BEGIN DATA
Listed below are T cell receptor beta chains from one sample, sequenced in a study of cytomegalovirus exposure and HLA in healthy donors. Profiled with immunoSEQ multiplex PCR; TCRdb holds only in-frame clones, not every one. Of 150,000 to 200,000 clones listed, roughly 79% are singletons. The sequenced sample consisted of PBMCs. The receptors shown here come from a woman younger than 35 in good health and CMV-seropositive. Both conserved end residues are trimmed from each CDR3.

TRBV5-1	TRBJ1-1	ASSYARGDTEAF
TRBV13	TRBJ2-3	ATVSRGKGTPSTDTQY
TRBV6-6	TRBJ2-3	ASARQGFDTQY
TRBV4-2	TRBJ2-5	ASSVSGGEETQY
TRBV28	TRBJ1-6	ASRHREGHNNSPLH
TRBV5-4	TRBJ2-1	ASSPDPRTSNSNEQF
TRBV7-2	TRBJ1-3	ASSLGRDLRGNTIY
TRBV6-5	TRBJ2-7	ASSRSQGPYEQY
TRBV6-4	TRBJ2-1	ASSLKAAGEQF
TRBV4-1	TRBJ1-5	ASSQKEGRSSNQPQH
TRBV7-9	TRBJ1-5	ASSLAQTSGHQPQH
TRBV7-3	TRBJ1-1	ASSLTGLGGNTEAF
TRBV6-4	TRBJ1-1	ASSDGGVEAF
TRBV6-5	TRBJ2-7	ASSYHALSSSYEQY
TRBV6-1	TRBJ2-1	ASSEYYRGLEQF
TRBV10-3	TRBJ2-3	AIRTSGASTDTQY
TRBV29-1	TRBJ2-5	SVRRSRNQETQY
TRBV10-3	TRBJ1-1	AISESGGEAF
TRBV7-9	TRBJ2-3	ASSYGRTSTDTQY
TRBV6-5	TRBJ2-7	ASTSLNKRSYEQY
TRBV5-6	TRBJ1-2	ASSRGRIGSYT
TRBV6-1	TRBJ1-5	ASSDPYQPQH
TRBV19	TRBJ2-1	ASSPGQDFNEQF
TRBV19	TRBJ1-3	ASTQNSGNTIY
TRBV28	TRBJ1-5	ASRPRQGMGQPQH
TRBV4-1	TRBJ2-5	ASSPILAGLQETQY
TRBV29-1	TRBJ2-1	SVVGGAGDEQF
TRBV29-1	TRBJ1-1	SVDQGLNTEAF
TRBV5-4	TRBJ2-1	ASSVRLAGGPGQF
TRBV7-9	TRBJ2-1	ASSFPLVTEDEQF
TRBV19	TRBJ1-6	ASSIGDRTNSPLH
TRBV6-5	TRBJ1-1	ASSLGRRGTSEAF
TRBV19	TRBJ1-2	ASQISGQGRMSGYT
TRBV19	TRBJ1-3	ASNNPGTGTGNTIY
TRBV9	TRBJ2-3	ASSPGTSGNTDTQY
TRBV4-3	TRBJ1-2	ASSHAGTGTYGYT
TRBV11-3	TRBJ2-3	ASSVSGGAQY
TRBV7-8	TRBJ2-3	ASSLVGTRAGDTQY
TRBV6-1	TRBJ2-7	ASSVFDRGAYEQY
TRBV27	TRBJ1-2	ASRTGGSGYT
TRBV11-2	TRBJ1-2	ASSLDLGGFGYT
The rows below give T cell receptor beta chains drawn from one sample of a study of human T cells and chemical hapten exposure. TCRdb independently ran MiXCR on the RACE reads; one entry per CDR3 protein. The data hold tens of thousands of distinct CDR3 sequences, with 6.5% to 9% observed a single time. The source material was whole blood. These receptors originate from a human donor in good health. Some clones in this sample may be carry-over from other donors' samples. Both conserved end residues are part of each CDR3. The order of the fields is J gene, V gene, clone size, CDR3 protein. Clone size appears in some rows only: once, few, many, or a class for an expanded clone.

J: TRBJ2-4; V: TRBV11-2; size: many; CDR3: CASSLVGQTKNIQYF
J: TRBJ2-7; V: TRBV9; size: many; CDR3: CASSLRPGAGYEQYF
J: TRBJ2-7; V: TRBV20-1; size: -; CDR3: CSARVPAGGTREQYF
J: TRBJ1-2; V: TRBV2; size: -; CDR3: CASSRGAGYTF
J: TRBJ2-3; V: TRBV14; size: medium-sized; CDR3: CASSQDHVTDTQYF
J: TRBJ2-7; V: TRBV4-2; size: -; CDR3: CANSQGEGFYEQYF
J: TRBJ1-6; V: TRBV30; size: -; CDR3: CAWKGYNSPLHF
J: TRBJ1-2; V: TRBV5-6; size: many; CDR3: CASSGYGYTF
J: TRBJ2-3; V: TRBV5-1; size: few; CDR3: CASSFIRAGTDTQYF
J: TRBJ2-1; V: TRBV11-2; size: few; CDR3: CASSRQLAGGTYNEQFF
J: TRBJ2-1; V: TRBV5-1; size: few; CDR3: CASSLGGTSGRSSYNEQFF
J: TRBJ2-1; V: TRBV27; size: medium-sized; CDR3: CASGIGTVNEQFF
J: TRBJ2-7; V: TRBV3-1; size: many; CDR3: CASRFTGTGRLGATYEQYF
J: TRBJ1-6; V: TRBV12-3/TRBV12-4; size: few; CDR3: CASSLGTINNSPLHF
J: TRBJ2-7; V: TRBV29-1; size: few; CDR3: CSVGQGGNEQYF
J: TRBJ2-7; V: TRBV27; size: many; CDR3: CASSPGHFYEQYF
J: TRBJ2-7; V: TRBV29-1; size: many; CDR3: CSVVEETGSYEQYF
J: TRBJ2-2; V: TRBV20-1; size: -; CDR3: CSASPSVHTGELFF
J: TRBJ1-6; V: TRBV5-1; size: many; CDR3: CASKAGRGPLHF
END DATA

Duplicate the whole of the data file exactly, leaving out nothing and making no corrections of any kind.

Listed below are T cell receptor beta chains from one sample, sequenced in a study of cytomegalovirus exposure and HLA in healthy donors. Profiled with immunoSEQ multiplex PCR; TCRdb holds only in-frame clones, not every one. Of 150,000 to 200,000 clones listed, roughly 79% are singletons. The sequenced sample consisted of PBMCs. The receptors shown here come from a woman younger than 35 in good health and CMV-seropositive. Both conserved end residues are trimmed from each CDR3.

TRBV5-1	TRBJ1-1	ASSYARGDTEAF
TRBV13	TRBJ2-3	ATVSRGKGTPSTDTQY
TRBV6-6	TRBJ2-3	ASARQGFDTQY
TRBV4-2	TRBJ2-5	ASSVSGGEETQY
TRBV28	TRBJ1-6	ASRHREGHNNSPLH
TRBV5-4	TRBJ2-1	ASSPDPRTSNSNEQF
TRBV7-2	TRBJ1-3	ASSLGRDLRGNTIY
TRBV6-5	TRBJ2-7	ASSRSQGPYEQY
TRBV6-4	TRBJ2-1	ASSLKAAGEQF
TRBV4-1	TRBJ1-5	ASSQKEGRSSNQPQH
TRBV7-9	TRBJ1-5	ASSLAQTSGHQPQH
TRBV7-3	TRBJ1-1	ASSLTGLGGNTEAF
TRBV6-4	TRBJ1-1	ASSDGGVEAF
TRBV6-5	TRBJ2-7	ASSYHALSSSYEQY
TRBV6-1	TRBJ2-1	ASSEYYRGLEQF
TRBV10-3	TRBJ2-3	AIRTSGASTDTQY
TRBV29-1	TRBJ2-5	SVRRSRNQETQY
TRBV10-3	TRBJ1-1	AISESGGEAF
TRBV7-9	TRBJ2-3	ASSYGRTSTDTQY
TRBV6-5	TRBJ2-7	ASTSLNKRSYEQY
TRBV5-6	TRBJ1-2	ASSRGRIGSYT
TRBV6-1	TRBJ1-5	ASSDPYQPQH
TRBV19	TRBJ2-1	ASSPGQDFNEQF
TRBV19	TRBJ1-3	ASTQNSGNTIY
TRBV28	TRBJ1-5	ASRPRQGMGQPQH
TRBV4-1	TRBJ2-5	ASSPILAGLQETQY
TRBV29-1	TRBJ2-1	SVVGGAGDEQF
TRBV29-1	TRBJ1-1	SVDQGLNTEAF
TRBV5-4	TRBJ2-1	ASSVRLAGGPGQF
TRBV7-9	TRBJ2-1	ASSFPLVTEDEQF
TRBV19	TRBJ1-6	ASSIGDRTNSPLH
TRBV6-5	TRBJ1-1	ASSLGRRGTSEAF
TRBV19	TRBJ1-2	ASQISGQGRMSGYT
TRBV19	TRBJ1-3	ASNNPGTGTGNTIY
TRBV9	TRBJ2-3	ASSPGTSGNTDTQY
TRBV4-3	TRBJ1-2	ASSHAGTGTYGYT
TRBV11-3	TRBJ2-3	ASSVSGGAQY
TRBV7-8	TRBJ2-3	ASSLVGTRAGDTQY
TRBV6-1	TRBJ2-7	ASSVFDRGAYEQY
TRBV27	TRBJ1-2	ASRTGGSGYT
TRBV11-2	TRBJ1-2	ASSLDLGGFGYT
The rows below give T cell receptor beta chains drawn from one sample of a study of human T cells and chemical hapten exposure. TCRdb independently ran MiXCR on the RACE reads; one entry per CDR3 protein. The data hold tens of thousands of distinct CDR3 sequences, with 6.5% to 9% observed a single time. The source material was whole blood. These receptors originate from a human donor in good health. Some clones in this sample may be carry-over from other donors' samples. Both conserved end residues are part of each CDR3. The order of the fields is J gene, V gene, clone size, CDR3 protein. Clone size appears in some rows only: once, few, many, or a class for an expanded clone.

J: TRBJ2-4; V: TRBV11-2; size: many; CDR3: CASSLVGQTKNIQYF
J: TRBJ2-7; V: TRBV9; size: many; CDR3: CASSLRPGAGYEQYF
J: TRBJ2-7; V: TRBV20-1; size: -; CDR3: CSARVPAGGTREQYF
J: TRBJ1-2; V: TRBV2; size: -; CDR3: CASSRGAGYTF
J: TRBJ2-3; V: TRBV14; size: medium-sized; CDR3: CASSQDHVTDTQYF
J: TRBJ2-7; V: TRBV4-2; size: -; CDR3: CANSQGEGFYEQYF
J: TRBJ1-6; V: TRBV30; size: -; CDR3: CAWKGYNSPLHF
J: TRBJ1-2; V: TRBV5-6; size: many; CDR3: CASSGYGYTF
J: TRBJ2-3; V: TRBV5-1; size: few; CDR3: CASSFIRAGTDTQYF
J: TRBJ2-1; V: TRBV11-2; size: few; CDR3: CASSRQLAGGTYNEQFF
J: TRBJ2-1; V: TRBV5-1; size: few; CDR3: CASSLGGTSGRSSYNEQFF
J: TRBJ2-1; V: TRBV27; size: medium-sized; CDR3: CASGIGTVNEQFF
J: TRBJ2-7; V: TRBV3-1; size: many; CDR3: CASRFTGTGRLGATYEQYF
J: TRBJ1-6; V: TRBV12-3/TRBV12-4; size: few; CDR3: CASSLGTINNSPLHF
J: TRBJ2-7; V: TRBV29-1; size: few; CDR3: CSVGQGGNEQYF
J: TRBJ2-7; V: TRBV27; size: many; CDR3: CASSPGHFYEQYF
J: TRBJ2-7; V: TRBV29-1; size: many; CDR3: CSVVEETGSYEQYF
J: TRBJ2-2; V: TRBV20-1; size: -; CDR3: CSASPSVHTGELFF
J: TRBJ1-6; V: TRBV5-1; size: many; CDR3: CASKAGRGPLHF